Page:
Here is a video of Khalra’s last speech–around 9 minutes in, he talkes about how he uncovered the 6,000+ who were either dissapeared and then killed, or simply killed in Amritsar alone: https://www.youtube.com/watch?v=NH-Q-lEBf8M

      And as for why people in India are less upset about this, I think it’s because they genuinely don’t know as much about it. India does a good job of keeping things quiet–during the 80s, they actually blocked foreign journalists and Amnesty International from entering Panjab. The makers of the movie I posted about, who are Indian Sikhs, said that even they didn’t know about the attacks until they were well into their adult lives, and actively researched them. Another sign that the Indian govenment is keeping it quiet is that they deny visas to Sikhs who fled India during the 80s, and to people who speak out against the attacks–http://www.theglobeandmail.com/news/toronto/ontario-mpp-jagmeet-singh-denied-visa-to-visit-india/article19381180/

      I think if Sikhs in India, as well as non-Sikhs, had access to the same information that we have available here, they would be more upset. I actually have some family who were in Panjab at the time, and who were very badly hurt in an unprovoked physical attack, because they were Sikh…I’d have to ask their permission before I go into too much detail about it, but they told me some stories that are not only horrifying, but affirm that there was an attempt by the government to commit a mass killing of an entire people. Additionally, Gandhi carried out the attack on an important Gurpurab, and there were thousands of Sikhs pilgrims visiting Harmandar Sahib because of this. To me, this disproves that her goal was simply to eradicate “terrorists,” because she chose a date which would result in maximum casualties. Another sign that it was a genocide is that, while the army was there, they set fire to the Sikh Reference Library, which housed about 20,000 books on varying topics, including the history of Sikhs. As a genocide is the attempted elimination of a people, I think that burning original history books comprised entirely of the history of one people is a sign of an attempt to fully erase them.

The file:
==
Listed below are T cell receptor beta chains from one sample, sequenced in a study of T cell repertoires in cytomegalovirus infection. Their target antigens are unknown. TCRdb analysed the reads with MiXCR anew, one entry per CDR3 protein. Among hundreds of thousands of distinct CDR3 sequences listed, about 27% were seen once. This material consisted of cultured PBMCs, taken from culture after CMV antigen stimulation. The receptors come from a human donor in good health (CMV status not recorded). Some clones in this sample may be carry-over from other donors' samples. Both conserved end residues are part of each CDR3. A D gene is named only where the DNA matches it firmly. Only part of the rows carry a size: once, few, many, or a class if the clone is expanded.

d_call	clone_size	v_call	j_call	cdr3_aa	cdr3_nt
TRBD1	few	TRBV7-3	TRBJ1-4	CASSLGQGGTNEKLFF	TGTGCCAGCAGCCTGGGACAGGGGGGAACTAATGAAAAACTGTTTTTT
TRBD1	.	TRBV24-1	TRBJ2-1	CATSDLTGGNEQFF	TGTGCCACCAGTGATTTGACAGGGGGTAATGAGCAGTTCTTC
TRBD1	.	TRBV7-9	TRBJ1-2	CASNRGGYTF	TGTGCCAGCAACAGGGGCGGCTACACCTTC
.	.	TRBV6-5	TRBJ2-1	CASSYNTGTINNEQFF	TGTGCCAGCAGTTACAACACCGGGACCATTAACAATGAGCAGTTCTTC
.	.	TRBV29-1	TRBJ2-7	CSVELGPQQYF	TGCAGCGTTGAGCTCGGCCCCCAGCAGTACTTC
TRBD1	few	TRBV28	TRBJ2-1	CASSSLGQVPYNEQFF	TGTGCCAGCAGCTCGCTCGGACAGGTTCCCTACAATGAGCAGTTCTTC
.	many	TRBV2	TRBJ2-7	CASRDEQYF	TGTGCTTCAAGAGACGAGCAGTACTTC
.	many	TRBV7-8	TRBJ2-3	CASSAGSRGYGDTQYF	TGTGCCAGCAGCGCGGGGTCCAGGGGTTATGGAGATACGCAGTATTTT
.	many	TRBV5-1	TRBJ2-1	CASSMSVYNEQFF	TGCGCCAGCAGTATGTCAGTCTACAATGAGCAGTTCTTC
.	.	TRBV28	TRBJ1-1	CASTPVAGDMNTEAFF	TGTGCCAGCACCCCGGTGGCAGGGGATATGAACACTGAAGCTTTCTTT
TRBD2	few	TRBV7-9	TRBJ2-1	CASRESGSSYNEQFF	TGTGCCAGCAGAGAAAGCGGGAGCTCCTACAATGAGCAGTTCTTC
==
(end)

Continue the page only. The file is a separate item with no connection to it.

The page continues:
Something else you could look at too, if you’re interested, is a letter from Amnesty International to President Obama on this topic (in which, if nothing else, they aknowledge that the number killed was into the thousands):
      https://archive.org/stream/LetterOfAmnestyInternationalAddressedToBarakObamaRegardingNovember/AmnestyInternationalWritesToBarackObamaRegarding1984#page/n0/mode/2up Another thing from Amensty International aknowledging the number of casualties is in the thousands—in this article, they state, “Twenty-five years after the massacre of thousands of Sikhs in India, following the assassination of Prime Minister Indira Gandhi in 1984, the country’s government has failed to bring to justice those responsible.” http://www.amnesty.org/en/news-and-updates/sikh-massacre-victims-await-justice-india-25-years-20090409

      Also, I know you didn’t really ask about this, but this video cleared up A LOT for me, so incase you have some of the same questions. It talks about the facts regarding the reason behind the ’84 attack on Harmandar Sahib, and how it really all started at the Partition of India–

      I’m really glad you asked these questions. I hope I don’t sound like an overly-rebellious youth. I used to be skeptical as well, but after researching more, I eventually came to the conclusion, like many others, that it was infact a genocide.